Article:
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Poison & Wine

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"Ah, Lady Trevelyan, may I present The Knight-Vigilant, Ser Cullen Rutherford? Ah, but silly me, my Lady” —a whimsical, coy smile from the Marquis — “but of course you already know him, do you not? After all Ser Rutherford served the Inquisition in some capacity, did he not?”

“Yes, Marquis Bourchilon, as I think you well know he was the Commander of our forces.”

“Oh, yes! How silly of me!” the Marquis titters, covers his mouth coyly with a handkerchief he plucks from his sleeve.

Cullen bows over her hand, “A pleasure, Lady Herald,” kisses her knuckles, the familiar line of his lips pushing into her skin, calling to other places and other times in her memory. “The Left Hand indicated we would see you tonight; you are most welcome to the Grand Cathedral.”

“The pleasure is mine, Ser Knight,” she reclaims her hand, flexing the fingers to try to rid them of the feel of his leather gloves. They are both silent, and she casts her gaze out toward the dance floor, as if small talk is beyond her.

“Well,” the Marquis says after a moment of silence, realizing the sport is at an end, “I must circulate. Tea this week, my dear?” he says to Dorothea.

“Yes, Marquis. I do believe there will be time before I return to Ostwick.”

“Wonderful! We shall see if Madame de Fer can join us; it will be a triumphant reunion for us all! Au revoir, mon petit pomme.” He walks away, fluttering at another group of men and women just out of ear shot.

The knight at her side clears his throat discretely, raises his glass to take a sip, and whispers from the corner of his mouth: "My little potato?”

She laughs. She cannot help it. It is undeniably him. No shouts, no tears, no accusations, but a lifted eyebrow and a joke for them to share.

“Yes, the Marquis finds it terribly quaint that I am a mage. It matters not that I am titled nor that I was the Inquisitor. He is determined to ‘introduce’ me around. I am grateful he finally left my side. He has been shadowing me most of today. But I think introducing me to you was the pinnacle of his fun for the evening. If he could find a way to ‘introduce’ me to The Divine, he would.”

“I see,” he smiles. It is the grin of a shared secret, a coy smirk that she came to know over the years: given so sparingly in Haven and in the early months, so dependable after Blackwall ceased. It is the charm of it after these years that captures her imagination, relaxes her judgement, and looses her tongue. She pushes on, relentless chatter for the moment:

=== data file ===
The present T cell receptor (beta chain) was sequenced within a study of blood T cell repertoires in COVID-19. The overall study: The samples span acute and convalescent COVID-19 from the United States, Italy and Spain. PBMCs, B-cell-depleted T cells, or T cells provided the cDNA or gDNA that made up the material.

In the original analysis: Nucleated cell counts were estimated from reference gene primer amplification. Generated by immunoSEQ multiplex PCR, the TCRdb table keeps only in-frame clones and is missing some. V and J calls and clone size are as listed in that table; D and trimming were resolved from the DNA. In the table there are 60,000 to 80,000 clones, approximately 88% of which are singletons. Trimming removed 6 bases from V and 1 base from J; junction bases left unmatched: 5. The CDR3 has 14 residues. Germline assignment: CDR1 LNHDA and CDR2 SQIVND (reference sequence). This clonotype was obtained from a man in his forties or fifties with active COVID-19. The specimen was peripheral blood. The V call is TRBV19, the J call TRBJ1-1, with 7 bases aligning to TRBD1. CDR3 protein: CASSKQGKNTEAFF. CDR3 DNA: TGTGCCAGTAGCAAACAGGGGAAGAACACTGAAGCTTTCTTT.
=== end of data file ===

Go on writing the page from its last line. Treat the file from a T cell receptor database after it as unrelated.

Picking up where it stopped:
"I can only imagine the paroxysms of delight he would find if he knew he had introduced me to my husband.”

His breath stops for half a moment and he stills. In his plate she shouldn’t be able to notice. But then she has spent countless hours in bed next to him listening for the hitch in his breath that spoke to his arousal, the break in breath that said a nightmare was coming, so she sees it.

“Dorothea." And nothing else: no more words, no pleas, no explanations, just her name.

She laughs mirthlessly, “Do you know, you are the only one who still calls me that?” She turns to look at him. His face registers surprise that she is meeting his eyes: "I miss the sound of my name.”

He looks at her and pulls the glove from his right hand. He lifts her hand with his own, gently rubbing his forefinger into the hallow of her palm, dips at the waist so that his eyes are directly in front of hers. He pulls her hand to his lips and presses into her fingers a kiss and her name, “Dorothea.”

She swallows.

Damn him.

“Ser Knight. I hope you enjoy your evening.”

Then she disentangles her fingers, nods her head, and turns away. As she walks along the balustrade, she sees the Left Hand and the Nightingale. The Hand starts to approach, calls out a smiling question, but Leliana does not watch her, instead focuses on the man Dorothea walks away from. The look on the Nightingale's face tells Dorothea everything she needs to know about what she would see if she turned around.

She doesn’t turn around.

This was never going to be a fairy tale.